Exodus 24:18

Hebrew Bible

15 Moses went up the mountain, and the cloud covered the mountain. 16 The glory of the Lord resided on Mount Sinai, and the cloud covered it for six days. On the seventh day he called to Moses from within the cloud. 17 Now the appearance of the glory of the Lord was like a devouring fire on the top of the mountain in plain view of the people. 18 Moses went into the cloud when he went up the mountain, and Moses was on the mountain 40 days and 40 nights.

1 Kings 19:8

Hebrew Bible

7 The angel of the Lord came back again, touched him, and said, “Get up and eat, for otherwise you won’t be able to make the journey.” 8 So he got up and ate and drank. That meal gave him the strength to travel 40 days and 40 nights until he reached Horeb, the mountain of God. 9 He went into a cave there and spent the night. Suddenly the Lord’s message came to him, “Why are you here, Elijah?”

 Notes and References

"... Throughout the Horeb and Chariot narratives, the author(s) of these tales intentionally has imbued Elijah with motifs and narratives related to Moses from the Hebrew Bible. Himself the quintessential representation of both polemic against idolatry, and the exclusive and proper worship of Yahweh, it is fitting that the narrator(s) of this passage intentionally would weave into the Elijah narratives rich allusions to the towering figure of Moses. In addition to the similarity of their missions on behalf of Yahweh, allusions to Moses in Elijah’s narratives can be found in Elijah’s journey of 40 days and 40 nights to reach the mountain of god (1 Kings 19:8), where Moses had spent “forty days and forty nights” receiving the Law (Exodus 24:18). Similarly, on Mt. Horeb, Elijah stayed in a cave there (1 Kings 19:8) and was bidden to come out as Yahweh passed by, just as Moses had stood “in the crevice of a rock” for a similar theophanic appearance of Yahweh on Mt. Sinai (Exodus 33:22). Elijah covered his face with his cloak (1 Kings 19:13) in front of Yahweh’s theophany (1 Kings 19:11), just as Moses had hid his own face at the burning bush (Exodus 3:6), both of which reactions were not uncommon responses in the ancient Near East when ‘meeting’ the divine. Even Yahweh’s appearance at Sinai in thunder and fire was echoed in Elijah’s theophanic experience of the divine (1 Kings 19:11–12). Finally, when we meet the figure of Elisha in the Horeb narrative, we see another similarity with Moses; the presence of a faithful servant who becomes his successor. Joshua son of Nun was a servant of Moses for years before being appointed Moses’ successor (Exodus 33:11, Numbers 11:28, Joshua 1:1) ..."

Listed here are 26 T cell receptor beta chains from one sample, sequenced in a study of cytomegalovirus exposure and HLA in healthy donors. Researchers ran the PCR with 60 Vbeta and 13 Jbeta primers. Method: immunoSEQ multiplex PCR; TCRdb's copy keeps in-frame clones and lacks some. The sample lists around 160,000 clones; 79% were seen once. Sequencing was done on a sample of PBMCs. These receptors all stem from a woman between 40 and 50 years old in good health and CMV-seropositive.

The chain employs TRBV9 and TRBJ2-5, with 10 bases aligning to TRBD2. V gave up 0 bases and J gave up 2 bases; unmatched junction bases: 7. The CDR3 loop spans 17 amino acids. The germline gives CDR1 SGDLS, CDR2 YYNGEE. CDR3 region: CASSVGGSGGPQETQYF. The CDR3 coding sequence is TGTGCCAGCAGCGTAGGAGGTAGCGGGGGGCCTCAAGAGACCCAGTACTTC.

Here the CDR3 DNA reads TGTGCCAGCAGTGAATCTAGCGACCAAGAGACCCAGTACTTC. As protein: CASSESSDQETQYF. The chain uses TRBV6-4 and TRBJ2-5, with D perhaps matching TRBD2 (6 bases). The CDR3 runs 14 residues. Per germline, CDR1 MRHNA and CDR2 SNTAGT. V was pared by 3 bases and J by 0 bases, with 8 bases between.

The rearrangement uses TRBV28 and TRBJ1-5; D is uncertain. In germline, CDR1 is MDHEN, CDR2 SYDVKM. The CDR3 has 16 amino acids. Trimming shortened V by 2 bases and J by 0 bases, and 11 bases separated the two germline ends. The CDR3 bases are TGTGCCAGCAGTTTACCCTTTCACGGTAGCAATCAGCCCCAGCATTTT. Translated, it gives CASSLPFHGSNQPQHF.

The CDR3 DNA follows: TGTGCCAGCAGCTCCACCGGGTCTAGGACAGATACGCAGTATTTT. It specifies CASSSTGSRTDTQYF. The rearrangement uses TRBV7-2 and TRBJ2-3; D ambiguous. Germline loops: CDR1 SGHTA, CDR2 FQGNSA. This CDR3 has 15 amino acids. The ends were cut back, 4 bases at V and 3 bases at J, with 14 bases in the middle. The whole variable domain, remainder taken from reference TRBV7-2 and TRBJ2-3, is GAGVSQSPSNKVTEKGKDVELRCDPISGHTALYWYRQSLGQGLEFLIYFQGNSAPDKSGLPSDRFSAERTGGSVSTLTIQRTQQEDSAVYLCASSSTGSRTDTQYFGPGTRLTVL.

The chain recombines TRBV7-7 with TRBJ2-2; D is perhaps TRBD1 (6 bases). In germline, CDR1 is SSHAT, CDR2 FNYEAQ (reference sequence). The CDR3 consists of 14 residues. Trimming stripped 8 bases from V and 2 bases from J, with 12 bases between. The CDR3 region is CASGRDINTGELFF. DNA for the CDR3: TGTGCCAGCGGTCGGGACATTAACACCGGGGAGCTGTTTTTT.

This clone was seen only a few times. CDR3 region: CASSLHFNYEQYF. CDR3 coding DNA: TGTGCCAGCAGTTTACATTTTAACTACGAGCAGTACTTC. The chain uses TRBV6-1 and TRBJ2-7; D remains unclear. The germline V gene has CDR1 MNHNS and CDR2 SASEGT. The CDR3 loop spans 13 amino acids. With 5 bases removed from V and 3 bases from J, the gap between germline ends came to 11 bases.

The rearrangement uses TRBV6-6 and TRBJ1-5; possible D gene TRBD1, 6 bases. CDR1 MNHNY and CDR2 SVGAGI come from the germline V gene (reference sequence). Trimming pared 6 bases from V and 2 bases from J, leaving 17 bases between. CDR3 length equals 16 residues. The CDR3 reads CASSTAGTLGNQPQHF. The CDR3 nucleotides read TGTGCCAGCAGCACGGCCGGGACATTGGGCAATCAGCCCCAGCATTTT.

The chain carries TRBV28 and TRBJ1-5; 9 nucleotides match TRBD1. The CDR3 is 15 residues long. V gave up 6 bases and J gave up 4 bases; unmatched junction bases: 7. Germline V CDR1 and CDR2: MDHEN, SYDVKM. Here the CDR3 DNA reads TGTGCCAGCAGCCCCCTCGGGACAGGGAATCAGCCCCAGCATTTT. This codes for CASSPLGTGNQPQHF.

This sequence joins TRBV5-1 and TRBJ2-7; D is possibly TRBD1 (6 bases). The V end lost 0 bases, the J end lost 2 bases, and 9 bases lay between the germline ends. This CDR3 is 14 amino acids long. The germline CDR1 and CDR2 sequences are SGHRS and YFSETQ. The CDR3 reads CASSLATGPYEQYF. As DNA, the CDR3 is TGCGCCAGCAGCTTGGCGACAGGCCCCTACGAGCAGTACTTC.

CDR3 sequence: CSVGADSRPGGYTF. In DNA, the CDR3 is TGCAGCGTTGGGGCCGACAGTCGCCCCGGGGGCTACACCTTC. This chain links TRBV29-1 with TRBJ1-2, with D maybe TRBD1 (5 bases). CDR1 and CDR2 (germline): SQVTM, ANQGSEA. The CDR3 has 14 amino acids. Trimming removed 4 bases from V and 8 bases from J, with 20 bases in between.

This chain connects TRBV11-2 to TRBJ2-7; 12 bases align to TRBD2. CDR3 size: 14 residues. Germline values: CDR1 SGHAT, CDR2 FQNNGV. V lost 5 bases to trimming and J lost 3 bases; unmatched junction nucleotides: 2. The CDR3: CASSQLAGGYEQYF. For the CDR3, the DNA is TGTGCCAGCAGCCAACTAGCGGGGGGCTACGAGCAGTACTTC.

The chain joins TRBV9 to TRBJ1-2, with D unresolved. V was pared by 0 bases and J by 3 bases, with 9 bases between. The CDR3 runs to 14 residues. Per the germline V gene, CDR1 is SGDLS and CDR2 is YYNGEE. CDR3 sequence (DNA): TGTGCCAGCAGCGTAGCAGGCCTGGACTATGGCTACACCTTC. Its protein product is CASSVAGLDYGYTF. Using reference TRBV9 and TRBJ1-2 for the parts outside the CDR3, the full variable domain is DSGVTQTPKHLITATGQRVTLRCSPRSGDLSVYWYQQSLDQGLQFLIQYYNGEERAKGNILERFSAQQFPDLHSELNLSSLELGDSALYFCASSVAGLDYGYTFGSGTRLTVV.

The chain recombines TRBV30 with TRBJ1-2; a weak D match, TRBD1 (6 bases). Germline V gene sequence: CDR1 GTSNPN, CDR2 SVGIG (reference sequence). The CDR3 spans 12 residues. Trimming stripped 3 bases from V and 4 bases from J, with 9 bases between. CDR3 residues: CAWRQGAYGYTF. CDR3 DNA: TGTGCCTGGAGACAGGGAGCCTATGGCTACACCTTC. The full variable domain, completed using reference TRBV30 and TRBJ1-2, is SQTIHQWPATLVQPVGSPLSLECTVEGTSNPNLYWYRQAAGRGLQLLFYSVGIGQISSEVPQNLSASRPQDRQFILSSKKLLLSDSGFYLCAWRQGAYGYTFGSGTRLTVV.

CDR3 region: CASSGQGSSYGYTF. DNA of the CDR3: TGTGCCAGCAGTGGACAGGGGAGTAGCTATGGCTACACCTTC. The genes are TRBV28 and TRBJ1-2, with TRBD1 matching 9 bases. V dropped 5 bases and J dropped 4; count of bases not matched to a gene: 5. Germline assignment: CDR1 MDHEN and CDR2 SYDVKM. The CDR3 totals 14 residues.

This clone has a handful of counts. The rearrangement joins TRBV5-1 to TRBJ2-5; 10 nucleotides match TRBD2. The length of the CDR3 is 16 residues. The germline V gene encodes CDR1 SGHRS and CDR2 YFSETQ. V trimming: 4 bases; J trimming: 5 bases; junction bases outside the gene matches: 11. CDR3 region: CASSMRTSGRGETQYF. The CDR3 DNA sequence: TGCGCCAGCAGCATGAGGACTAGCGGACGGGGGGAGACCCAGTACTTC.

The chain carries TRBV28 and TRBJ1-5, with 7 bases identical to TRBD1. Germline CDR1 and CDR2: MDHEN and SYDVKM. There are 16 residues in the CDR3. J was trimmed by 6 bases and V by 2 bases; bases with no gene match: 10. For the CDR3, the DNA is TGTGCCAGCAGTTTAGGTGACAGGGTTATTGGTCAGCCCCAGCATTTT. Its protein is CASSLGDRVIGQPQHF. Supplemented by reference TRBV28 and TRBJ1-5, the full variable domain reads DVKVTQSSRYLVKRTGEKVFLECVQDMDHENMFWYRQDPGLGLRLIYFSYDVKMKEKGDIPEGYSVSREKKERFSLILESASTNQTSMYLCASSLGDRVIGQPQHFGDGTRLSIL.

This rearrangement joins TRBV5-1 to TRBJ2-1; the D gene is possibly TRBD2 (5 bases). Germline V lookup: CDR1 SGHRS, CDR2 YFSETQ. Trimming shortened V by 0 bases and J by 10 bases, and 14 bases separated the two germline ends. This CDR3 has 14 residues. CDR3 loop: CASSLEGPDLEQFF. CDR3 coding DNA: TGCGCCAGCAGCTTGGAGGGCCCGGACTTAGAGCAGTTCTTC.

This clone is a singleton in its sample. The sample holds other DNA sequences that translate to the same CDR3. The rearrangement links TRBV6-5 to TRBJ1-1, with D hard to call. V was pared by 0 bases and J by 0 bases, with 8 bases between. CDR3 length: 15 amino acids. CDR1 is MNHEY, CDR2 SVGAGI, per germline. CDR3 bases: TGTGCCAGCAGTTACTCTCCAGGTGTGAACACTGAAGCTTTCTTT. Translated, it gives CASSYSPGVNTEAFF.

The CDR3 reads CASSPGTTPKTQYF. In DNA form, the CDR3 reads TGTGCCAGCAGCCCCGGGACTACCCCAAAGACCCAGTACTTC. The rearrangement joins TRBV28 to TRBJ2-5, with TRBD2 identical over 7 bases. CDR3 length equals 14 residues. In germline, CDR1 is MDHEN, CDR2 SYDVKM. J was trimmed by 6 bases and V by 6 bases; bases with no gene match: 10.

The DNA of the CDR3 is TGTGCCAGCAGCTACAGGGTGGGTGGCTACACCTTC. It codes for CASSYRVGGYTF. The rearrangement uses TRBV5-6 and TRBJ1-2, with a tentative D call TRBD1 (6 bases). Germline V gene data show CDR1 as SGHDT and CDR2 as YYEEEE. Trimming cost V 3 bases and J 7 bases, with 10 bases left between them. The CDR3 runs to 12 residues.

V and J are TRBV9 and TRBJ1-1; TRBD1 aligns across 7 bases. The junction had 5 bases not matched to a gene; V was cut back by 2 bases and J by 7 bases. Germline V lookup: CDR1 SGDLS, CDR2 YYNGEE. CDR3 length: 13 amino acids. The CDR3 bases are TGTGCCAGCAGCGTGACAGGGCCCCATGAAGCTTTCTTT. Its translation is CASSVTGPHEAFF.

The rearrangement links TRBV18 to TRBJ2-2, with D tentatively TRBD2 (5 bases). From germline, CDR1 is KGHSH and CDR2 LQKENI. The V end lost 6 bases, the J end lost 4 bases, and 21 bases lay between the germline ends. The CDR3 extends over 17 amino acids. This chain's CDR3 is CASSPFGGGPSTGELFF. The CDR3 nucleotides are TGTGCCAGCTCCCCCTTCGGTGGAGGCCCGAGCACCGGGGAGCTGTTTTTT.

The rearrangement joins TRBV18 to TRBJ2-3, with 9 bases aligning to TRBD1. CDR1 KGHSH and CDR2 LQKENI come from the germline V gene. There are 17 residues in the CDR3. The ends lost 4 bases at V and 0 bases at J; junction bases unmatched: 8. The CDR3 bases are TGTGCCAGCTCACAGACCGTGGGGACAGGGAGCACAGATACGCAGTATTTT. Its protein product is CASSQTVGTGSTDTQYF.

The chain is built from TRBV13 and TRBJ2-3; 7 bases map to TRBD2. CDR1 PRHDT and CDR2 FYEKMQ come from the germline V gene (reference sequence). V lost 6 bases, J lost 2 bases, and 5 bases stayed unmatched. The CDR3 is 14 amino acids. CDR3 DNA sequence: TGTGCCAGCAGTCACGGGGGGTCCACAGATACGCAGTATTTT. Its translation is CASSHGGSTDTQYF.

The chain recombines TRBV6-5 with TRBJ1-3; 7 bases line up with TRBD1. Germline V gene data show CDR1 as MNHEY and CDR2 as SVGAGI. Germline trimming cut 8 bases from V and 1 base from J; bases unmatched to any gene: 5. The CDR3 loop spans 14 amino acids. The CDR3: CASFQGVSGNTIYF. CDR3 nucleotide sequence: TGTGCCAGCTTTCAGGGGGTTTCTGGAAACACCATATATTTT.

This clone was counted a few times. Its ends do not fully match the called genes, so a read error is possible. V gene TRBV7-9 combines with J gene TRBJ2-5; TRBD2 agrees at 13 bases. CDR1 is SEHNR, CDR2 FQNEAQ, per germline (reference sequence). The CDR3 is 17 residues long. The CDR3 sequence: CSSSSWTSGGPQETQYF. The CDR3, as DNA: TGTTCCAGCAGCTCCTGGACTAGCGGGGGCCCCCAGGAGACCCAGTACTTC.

Ferg, Erica Geography, Religion, Gods, and Saints in the Eastern Mediterranean (p. 116) Routledge, 2020

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